All reptilian pout and implausible cheekbones, Jonathan Rhys Meyers’ preening, carnivorous narcissism has seen him cast as rock stars and spoiled scions of privilege; what drives Chris Wilton, the Irish tennis pro he plays in woody allen’s opera-drenched, London-shot (although really, just find-and-replace “Hayden Planetarium” with “tate modern”) Match Point, is less ambition than a deep-seated sense of entitlement. Ingratiating himself with two siblings from a functionally alcoholic upper-class family (Emily Mortimer and Matthew Goode, affably passive), his courtship of sister chloe nets a corner office in the family business, and his ego leads him into an affair with brother Tom’s american fiancee, struggling actress Nola (Scarlett Johansson).
Rhys Meyers and Johansson’s softcore-steamy trysts (rain-soaked fields, blindfolds, massage oils) tweak a famous Woodyism: it’s not sex with someone they love, it’s masturbation — hence Chris’s aggressive pursuit of Nola, even after he’s married the maternally-minded Chloe. But Johansson’s relegation to “I’m not going to be ignored” territory leads Chris into increasingly desperate moral compromises. Very much like Allen’s crimes and misdemeanors, Match Point’s obsession is guilt and its repercussions. But while that film anguished over the void where God should be, Allen’s nihilism here is coldly matter-of-fact, expressed through a luck-conquers-all motif that’s joined to the slickly Hitchcockian thriller structure of the last third by the discarding of a key piece of evidence (like in rear window, a wedding ring). what Match Point’s sexy soullessness and ironic coincidences ultimately work up to — and what the inevitable talk of Woody’s stylish rejuvenation may obscure — is a final scene that’s nothing less than an atheist’s rendering of original sin.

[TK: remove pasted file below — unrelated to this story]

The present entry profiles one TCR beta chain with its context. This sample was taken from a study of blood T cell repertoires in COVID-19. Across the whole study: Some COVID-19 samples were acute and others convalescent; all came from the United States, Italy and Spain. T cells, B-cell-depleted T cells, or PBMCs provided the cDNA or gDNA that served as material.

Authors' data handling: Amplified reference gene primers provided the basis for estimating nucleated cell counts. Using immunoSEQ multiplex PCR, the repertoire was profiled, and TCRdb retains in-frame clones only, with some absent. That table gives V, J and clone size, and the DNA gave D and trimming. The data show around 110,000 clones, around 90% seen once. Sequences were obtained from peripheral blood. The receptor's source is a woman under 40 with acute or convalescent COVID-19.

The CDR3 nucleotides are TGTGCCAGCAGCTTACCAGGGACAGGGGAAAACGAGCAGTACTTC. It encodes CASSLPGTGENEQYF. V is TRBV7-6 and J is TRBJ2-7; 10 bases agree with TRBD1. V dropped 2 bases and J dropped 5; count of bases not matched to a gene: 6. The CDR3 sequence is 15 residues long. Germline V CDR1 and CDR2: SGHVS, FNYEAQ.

Opens December 25